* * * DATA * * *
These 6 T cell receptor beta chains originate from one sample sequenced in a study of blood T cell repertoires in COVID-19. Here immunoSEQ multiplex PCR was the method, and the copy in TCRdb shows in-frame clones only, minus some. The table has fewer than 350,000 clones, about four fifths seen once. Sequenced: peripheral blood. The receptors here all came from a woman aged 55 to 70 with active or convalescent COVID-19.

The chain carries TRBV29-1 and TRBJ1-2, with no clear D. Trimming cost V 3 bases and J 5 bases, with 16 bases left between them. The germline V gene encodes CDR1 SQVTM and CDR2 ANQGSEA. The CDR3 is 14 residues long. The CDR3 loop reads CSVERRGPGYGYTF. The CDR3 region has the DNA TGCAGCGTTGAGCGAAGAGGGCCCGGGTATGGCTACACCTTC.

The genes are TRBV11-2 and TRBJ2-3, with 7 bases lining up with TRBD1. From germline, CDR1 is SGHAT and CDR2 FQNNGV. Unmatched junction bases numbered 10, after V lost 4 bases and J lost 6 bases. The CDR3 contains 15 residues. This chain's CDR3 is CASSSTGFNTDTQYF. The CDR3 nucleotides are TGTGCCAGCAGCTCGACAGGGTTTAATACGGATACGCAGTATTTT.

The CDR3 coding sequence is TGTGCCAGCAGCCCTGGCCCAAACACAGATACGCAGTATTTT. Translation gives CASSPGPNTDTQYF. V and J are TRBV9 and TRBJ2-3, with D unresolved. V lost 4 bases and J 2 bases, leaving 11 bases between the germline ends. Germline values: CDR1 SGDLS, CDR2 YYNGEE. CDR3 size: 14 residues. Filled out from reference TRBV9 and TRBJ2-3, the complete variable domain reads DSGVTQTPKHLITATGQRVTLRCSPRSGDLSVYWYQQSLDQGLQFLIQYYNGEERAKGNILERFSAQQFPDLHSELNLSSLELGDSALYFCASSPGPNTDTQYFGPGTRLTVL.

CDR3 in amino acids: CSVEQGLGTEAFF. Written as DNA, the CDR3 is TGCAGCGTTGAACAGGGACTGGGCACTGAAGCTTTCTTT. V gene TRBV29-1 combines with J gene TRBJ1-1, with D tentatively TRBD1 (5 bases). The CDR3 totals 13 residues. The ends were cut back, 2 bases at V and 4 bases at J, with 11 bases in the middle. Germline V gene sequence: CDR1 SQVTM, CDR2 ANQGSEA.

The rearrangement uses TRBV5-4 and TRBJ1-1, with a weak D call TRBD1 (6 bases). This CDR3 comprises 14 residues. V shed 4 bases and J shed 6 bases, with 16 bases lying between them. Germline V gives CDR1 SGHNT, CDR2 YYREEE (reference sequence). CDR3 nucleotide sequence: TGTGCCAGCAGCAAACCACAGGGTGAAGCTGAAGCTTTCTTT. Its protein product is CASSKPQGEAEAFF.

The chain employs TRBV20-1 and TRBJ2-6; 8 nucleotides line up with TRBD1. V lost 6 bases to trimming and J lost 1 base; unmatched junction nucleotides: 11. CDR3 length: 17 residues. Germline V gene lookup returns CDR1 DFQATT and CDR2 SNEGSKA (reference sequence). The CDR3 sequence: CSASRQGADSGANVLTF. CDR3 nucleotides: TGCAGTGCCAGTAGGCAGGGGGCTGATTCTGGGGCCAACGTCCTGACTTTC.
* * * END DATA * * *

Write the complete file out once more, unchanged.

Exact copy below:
These 6 T cell receptor beta chains originate from one sample sequenced in a study of blood T cell repertoires in COVID-19. Here immunoSEQ multiplex PCR was the method, and the copy in TCRdb shows in-frame clones only, minus some. The table has fewer than 350,000 clones, about four fifths seen once. Sequenced: peripheral blood. The receptors here all came from a woman aged 55 to 70 with active or convalescent COVID-19.

The chain carries TRBV29-1 and TRBJ1-2, with no clear D. Trimming cost V 3 bases and J 5 bases, with 16 bases left between them. The germline V gene encodes CDR1 SQVTM and CDR2 ANQGSEA. The CDR3 is 14 residues long. The CDR3 loop reads CSVERRGPGYGYTF. The CDR3 region has the DNA TGCAGCGTTGAGCGAAGAGGGCCCGGGTATGGCTACACCTTC.

The genes are TRBV11-2 and TRBJ2-3, with 7 bases lining up with TRBD1. From germline, CDR1 is SGHAT and CDR2 FQNNGV. Unmatched junction bases numbered 10, after V lost 4 bases and J lost 6 bases. The CDR3 contains 15 residues. This chain's CDR3 is CASSSTGFNTDTQYF. The CDR3 nucleotides are TGTGCCAGCAGCTCGACAGGGTTTAATACGGATACGCAGTATTTT.

The CDR3 coding sequence is TGTGCCAGCAGCCCTGGCCCAAACACAGATACGCAGTATTTT. Translation gives CASSPGPNTDTQYF. V and J are TRBV9 and TRBJ2-3, with D unresolved. V lost 4 bases and J 2 bases, leaving 11 bases between the germline ends. Germline values: CDR1 SGDLS, CDR2 YYNGEE. CDR3 size: 14 residues. Filled out from reference TRBV9 and TRBJ2-3, the complete variable domain reads DSGVTQTPKHLITATGQRVTLRCSPRSGDLSVYWYQQSLDQGLQFLIQYYNGEERAKGNILERFSAQQFPDLHSELNLSSLELGDSALYFCASSPGPNTDTQYFGPGTRLTVL.

CDR3 in amino acids: CSVEQGLGTEAFF. Written as DNA, the CDR3 is TGCAGCGTTGAACAGGGACTGGGCACTGAAGCTTTCTTT. V gene TRBV29-1 combines with J gene TRBJ1-1, with D tentatively TRBD1 (5 bases). The CDR3 totals 13 residues. The ends were cut back, 2 bases at V and 4 bases at J, with 11 bases in the middle. Germline V gene sequence: CDR1 SQVTM, CDR2 ANQGSEA.

The rearrangement uses TRBV5-4 and TRBJ1-1, with a weak D call TRBD1 (6 bases). This CDR3 comprises 14 residues. V shed 4 bases and J shed 6 bases, with 16 bases lying between them. Germline V gives CDR1 SGHNT, CDR2 YYREEE (reference sequence). CDR3 nucleotide sequence: TGTGCCAGCAGCAAACCACAGGGTGAAGCTGAAGCTTTCTTT. Its protein product is CASSKPQGEAEAFF.

The chain employs TRBV20-1 and TRBJ2-6; 8 nucleotides line up with TRBD1. V lost 6 bases to trimming and J lost 1 base; unmatched junction nucleotides: 11. CDR3 length: 17 residues. Germline V gene lookup returns CDR1 DFQATT and CDR2 SNEGSKA (reference sequence). The CDR3 sequence: CSASRQGADSGANVLTF. CDR3 nucleotides: TGCAGTGCCAGTAGGCAGGGGGCTGATTCTGGGGCCAACGTCCTGACTTTC.